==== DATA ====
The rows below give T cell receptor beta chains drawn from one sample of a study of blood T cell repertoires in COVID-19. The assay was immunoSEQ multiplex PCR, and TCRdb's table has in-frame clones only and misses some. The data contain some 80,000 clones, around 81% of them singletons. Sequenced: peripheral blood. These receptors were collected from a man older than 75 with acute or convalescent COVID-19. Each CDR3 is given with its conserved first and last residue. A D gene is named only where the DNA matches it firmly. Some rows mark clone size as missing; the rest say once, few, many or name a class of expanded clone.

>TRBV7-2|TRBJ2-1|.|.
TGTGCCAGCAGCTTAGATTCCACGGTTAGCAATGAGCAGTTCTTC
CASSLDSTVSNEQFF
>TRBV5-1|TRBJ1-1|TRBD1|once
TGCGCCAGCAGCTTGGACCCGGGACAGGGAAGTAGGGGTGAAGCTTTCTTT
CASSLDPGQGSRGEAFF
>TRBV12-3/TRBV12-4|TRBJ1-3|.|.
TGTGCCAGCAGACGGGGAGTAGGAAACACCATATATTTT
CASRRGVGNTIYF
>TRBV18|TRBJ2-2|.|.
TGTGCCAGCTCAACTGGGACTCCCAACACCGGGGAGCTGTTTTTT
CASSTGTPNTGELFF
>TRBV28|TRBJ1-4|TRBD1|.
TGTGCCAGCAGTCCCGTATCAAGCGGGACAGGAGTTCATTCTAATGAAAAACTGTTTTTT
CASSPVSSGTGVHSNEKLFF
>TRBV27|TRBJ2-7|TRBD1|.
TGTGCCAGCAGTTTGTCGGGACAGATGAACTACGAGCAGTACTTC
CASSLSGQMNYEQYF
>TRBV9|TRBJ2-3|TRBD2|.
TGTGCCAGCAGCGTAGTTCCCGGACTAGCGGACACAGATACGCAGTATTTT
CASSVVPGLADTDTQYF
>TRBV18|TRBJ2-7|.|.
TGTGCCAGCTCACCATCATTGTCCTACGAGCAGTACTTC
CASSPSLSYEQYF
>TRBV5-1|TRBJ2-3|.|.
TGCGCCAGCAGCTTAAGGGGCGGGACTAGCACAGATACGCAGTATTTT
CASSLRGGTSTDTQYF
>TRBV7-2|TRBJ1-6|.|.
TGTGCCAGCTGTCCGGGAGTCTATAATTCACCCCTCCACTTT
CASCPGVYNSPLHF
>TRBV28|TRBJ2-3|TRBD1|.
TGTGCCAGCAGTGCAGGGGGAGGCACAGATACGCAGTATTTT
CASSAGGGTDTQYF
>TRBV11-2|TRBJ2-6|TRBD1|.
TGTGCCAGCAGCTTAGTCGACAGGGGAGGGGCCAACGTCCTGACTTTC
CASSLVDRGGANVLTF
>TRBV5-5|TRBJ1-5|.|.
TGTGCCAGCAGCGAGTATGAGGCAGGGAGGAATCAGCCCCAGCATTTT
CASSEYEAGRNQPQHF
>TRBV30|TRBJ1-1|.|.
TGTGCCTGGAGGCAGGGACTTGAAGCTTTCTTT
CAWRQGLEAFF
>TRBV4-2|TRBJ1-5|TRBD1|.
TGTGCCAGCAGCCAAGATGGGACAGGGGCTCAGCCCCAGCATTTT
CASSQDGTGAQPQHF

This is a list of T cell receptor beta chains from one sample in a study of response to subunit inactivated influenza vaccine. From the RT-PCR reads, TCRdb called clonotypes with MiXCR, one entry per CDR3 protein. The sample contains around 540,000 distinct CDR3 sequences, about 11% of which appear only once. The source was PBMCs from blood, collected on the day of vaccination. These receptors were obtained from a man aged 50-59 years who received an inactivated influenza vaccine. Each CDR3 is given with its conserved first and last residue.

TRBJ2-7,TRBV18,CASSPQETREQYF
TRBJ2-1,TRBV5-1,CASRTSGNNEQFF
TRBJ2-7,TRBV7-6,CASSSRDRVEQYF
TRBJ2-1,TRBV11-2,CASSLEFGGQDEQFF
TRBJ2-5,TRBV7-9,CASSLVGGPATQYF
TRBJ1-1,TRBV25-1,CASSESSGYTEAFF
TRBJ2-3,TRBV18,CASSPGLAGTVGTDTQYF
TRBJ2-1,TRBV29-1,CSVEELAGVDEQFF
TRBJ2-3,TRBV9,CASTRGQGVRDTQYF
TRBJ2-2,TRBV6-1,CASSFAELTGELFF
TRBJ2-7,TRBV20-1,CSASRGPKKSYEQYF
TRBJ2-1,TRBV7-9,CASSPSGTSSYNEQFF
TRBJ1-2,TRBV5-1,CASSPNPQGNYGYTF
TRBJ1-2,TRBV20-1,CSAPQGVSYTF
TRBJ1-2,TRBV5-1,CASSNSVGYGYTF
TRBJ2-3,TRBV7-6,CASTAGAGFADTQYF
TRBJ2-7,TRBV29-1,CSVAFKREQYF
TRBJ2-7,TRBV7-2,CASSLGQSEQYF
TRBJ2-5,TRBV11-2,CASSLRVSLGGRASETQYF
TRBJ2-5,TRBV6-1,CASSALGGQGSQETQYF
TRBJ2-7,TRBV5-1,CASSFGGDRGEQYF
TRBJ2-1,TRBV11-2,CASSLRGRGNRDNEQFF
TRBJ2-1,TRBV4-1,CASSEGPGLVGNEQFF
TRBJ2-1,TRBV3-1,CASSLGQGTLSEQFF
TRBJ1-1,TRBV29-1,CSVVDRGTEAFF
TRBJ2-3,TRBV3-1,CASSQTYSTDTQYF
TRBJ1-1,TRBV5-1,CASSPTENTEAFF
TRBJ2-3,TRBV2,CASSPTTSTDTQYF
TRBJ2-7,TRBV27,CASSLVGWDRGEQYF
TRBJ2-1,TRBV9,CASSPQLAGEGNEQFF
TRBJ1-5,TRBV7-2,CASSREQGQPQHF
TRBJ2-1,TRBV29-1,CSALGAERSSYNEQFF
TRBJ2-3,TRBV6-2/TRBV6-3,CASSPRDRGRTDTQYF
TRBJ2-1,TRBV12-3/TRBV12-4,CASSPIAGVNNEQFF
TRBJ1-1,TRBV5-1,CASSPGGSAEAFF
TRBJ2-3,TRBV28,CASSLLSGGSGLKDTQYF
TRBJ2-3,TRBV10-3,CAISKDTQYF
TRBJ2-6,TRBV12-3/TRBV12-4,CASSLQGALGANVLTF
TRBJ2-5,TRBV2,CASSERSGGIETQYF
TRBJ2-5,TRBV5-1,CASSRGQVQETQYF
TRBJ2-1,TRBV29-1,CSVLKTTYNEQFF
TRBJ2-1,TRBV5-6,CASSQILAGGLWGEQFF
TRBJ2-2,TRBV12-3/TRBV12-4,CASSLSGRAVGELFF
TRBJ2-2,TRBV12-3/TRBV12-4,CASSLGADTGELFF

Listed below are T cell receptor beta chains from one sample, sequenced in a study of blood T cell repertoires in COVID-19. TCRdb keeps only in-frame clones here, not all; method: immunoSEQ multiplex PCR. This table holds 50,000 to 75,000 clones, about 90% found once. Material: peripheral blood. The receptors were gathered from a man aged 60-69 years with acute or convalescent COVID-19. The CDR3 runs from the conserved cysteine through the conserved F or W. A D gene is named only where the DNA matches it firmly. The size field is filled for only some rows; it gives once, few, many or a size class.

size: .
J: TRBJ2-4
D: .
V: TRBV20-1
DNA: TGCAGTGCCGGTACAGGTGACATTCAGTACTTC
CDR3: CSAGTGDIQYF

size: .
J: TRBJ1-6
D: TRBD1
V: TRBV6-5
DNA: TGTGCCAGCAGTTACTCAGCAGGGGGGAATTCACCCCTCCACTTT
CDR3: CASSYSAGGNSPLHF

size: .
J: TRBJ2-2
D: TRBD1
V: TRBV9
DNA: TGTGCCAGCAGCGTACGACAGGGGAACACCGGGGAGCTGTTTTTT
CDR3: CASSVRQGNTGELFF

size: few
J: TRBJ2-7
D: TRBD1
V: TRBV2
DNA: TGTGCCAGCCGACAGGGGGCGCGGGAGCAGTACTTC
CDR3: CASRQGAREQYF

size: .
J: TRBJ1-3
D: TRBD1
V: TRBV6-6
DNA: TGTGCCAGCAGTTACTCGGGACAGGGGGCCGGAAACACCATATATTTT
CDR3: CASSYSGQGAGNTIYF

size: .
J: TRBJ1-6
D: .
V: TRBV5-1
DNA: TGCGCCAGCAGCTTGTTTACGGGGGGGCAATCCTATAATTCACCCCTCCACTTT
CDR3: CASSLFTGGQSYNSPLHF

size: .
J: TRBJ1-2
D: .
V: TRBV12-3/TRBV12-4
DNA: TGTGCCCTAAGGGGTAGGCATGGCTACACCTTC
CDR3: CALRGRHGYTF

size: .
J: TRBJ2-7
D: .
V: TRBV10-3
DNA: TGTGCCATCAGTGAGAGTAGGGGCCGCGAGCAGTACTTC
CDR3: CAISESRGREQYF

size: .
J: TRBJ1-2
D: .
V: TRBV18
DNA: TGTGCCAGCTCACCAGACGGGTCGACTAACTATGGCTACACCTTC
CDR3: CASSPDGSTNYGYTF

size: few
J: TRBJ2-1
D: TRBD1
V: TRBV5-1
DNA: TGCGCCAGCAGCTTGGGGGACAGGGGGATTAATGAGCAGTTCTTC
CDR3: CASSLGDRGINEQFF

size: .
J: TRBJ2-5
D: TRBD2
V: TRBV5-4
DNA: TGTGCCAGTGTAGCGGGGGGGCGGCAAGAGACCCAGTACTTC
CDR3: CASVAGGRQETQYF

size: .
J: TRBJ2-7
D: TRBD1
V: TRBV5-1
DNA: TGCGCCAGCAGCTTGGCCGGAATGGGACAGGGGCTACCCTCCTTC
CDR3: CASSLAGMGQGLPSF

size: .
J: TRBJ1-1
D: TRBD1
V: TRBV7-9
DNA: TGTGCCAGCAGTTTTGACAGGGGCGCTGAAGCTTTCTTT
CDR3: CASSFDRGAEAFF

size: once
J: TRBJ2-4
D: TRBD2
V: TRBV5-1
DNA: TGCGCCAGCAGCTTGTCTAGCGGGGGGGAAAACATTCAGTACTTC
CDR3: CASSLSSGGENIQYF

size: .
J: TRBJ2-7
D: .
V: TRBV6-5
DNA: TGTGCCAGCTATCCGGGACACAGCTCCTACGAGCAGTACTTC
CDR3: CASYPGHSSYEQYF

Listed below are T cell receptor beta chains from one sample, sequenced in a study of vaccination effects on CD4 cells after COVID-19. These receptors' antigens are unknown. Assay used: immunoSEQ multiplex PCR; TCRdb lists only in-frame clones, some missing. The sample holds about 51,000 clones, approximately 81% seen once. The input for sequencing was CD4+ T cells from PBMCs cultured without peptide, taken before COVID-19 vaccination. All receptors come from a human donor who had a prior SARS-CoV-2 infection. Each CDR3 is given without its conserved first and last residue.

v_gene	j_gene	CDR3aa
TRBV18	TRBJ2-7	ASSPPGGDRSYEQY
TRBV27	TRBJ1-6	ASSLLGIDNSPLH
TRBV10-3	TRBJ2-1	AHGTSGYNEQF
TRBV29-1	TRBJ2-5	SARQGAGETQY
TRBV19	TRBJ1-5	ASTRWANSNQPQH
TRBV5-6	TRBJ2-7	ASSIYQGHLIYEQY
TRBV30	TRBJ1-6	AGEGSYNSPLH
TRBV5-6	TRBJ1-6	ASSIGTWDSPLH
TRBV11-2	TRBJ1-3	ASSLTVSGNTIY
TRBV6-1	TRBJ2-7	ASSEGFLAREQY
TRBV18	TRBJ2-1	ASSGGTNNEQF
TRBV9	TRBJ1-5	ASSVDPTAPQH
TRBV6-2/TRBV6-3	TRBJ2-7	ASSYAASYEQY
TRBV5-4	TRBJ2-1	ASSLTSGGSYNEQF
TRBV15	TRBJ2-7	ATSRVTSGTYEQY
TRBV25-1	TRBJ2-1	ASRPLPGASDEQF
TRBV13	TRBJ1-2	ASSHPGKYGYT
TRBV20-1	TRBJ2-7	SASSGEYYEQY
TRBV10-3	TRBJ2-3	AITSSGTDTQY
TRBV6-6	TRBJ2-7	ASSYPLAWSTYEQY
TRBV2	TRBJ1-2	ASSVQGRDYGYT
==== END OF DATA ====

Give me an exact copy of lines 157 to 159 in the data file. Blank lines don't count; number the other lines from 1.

DNA: TGTGCCAGTGTAGCGGGGGGGCGGCAAGAGACCCAGTACTTC
CDR3: CASVAGGRQETQYF

size: .